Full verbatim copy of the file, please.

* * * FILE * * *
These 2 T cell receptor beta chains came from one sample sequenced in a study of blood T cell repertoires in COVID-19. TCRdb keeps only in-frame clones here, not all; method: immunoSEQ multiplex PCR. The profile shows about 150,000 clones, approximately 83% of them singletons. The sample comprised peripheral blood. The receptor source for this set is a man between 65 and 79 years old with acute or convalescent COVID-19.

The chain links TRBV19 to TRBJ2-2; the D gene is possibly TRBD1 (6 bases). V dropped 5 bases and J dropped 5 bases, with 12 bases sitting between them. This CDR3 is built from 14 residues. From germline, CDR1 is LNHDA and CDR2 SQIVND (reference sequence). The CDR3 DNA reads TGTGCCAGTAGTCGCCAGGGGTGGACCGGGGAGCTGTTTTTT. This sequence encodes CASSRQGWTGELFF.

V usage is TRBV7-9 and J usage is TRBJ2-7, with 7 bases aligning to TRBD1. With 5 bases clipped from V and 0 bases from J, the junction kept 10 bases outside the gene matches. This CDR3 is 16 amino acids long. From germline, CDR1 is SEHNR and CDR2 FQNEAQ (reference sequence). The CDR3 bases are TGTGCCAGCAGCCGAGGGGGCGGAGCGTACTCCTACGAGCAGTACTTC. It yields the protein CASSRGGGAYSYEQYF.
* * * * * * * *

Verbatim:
These 2 T cell receptor beta chains came from one sample sequenced in a study of blood T cell repertoires in COVID-19. TCRdb keeps only in-frame clones here, not all; method: immunoSEQ multiplex PCR. The profile shows about 150,000 clones, approximately 83% of them singletons. The sample comprised peripheral blood. The receptor source for this set is a man between 65 and 79 years old with acute or convalescent COVID-19.

The chain links TRBV19 to TRBJ2-2; the D gene is possibly TRBD1 (6 bases). V dropped 5 bases and J dropped 5 bases, with 12 bases sitting between them. This CDR3 is built from 14 residues. From germline, CDR1 is LNHDA and CDR2 SQIVND (reference sequence). The CDR3 DNA reads TGTGCCAGTAGTCGCCAGGGGTGGACCGGGGAGCTGTTTTTT. This sequence encodes CASSRQGWTGELFF.

V usage is TRBV7-9 and J usage is TRBJ2-7, with 7 bases aligning to TRBD1. With 5 bases clipped from V and 0 bases from J, the junction kept 10 bases outside the gene matches. This CDR3 is 16 amino acids long. From germline, CDR1 is SEHNR and CDR2 FQNEAQ (reference sequence). The CDR3 bases are TGTGCCAGCAGCCGAGGGGGCGGAGCGTACTCCTACGAGCAGTACTTC. It yields the protein CASSRGGGAYSYEQYF.